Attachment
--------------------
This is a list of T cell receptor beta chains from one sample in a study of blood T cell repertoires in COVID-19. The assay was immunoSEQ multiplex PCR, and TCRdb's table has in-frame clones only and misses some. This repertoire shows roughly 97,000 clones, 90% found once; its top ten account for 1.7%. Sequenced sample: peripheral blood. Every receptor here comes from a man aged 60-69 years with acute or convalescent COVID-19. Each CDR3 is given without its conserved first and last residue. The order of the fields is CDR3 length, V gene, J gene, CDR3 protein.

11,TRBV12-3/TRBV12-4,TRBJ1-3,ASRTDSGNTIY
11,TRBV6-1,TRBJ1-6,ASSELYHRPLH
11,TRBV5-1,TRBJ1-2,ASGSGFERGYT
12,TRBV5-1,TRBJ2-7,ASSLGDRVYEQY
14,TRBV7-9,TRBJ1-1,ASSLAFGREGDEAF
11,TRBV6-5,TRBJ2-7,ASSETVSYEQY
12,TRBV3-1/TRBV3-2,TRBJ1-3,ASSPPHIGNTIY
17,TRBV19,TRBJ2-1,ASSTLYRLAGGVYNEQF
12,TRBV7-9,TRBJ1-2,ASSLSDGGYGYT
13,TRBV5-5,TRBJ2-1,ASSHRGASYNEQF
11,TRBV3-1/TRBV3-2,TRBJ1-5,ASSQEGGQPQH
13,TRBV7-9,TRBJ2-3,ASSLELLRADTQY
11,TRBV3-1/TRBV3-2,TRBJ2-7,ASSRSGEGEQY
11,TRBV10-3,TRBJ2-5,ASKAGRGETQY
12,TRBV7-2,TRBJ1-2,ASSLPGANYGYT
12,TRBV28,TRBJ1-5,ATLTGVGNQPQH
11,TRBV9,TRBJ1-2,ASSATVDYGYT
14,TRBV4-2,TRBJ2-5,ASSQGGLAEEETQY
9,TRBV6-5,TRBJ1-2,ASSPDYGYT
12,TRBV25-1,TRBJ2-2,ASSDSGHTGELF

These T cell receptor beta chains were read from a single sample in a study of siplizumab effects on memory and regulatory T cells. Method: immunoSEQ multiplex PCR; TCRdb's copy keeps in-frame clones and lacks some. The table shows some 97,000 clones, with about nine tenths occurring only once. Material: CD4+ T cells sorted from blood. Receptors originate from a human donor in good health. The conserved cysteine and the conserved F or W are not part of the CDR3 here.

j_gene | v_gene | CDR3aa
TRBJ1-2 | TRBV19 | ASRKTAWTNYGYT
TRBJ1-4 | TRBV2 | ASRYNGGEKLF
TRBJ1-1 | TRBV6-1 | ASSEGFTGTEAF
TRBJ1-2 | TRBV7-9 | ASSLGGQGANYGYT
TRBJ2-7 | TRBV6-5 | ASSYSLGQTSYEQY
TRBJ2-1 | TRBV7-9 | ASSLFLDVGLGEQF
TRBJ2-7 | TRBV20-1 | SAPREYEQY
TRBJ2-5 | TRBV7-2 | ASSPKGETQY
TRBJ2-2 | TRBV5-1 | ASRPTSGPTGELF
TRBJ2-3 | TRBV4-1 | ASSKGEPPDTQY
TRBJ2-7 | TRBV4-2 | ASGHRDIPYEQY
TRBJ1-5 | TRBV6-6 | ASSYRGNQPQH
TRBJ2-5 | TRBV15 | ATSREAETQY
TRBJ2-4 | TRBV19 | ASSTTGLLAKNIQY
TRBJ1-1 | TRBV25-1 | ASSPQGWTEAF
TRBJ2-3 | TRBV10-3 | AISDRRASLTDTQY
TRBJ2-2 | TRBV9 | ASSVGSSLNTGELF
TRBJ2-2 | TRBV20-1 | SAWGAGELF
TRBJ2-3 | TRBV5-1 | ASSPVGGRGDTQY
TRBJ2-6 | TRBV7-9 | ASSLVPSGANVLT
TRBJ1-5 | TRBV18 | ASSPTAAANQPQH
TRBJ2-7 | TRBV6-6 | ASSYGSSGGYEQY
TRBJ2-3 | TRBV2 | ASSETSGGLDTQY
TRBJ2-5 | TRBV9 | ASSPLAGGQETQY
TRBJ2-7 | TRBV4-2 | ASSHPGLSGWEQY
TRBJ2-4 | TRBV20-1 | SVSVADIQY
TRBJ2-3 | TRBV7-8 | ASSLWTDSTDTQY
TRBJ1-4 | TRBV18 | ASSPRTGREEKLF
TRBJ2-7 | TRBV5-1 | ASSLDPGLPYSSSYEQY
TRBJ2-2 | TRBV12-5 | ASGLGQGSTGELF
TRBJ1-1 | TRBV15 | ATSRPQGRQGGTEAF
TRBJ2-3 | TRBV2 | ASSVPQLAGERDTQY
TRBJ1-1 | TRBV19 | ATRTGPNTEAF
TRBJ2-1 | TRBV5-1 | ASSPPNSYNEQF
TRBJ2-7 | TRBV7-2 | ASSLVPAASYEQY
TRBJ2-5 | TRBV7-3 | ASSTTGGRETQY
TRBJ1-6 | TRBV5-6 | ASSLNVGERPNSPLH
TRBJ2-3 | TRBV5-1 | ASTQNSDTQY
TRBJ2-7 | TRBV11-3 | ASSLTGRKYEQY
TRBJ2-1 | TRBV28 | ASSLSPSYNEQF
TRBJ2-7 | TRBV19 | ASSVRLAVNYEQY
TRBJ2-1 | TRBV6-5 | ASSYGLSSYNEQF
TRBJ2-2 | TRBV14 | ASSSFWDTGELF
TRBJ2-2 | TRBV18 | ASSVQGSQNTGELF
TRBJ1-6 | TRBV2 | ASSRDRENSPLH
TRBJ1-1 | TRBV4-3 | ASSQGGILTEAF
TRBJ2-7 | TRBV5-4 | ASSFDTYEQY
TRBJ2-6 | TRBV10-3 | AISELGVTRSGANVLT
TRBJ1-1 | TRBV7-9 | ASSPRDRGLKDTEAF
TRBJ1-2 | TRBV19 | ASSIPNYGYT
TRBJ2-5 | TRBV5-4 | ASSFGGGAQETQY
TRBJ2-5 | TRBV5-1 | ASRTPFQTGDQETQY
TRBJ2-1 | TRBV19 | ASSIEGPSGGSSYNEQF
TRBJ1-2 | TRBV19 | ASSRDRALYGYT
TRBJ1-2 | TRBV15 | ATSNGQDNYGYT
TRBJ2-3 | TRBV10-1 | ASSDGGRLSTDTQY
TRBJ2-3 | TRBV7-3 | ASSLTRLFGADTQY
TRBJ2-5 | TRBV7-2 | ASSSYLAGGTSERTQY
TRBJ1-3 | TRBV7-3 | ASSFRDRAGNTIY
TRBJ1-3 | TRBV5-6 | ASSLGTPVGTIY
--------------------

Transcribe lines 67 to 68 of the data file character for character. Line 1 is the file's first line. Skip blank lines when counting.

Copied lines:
TRBJ2-2 | TRBV18 | ASSVQGSQNTGELF
TRBJ1-6 | TRBV2 | ASSRDRENSPLH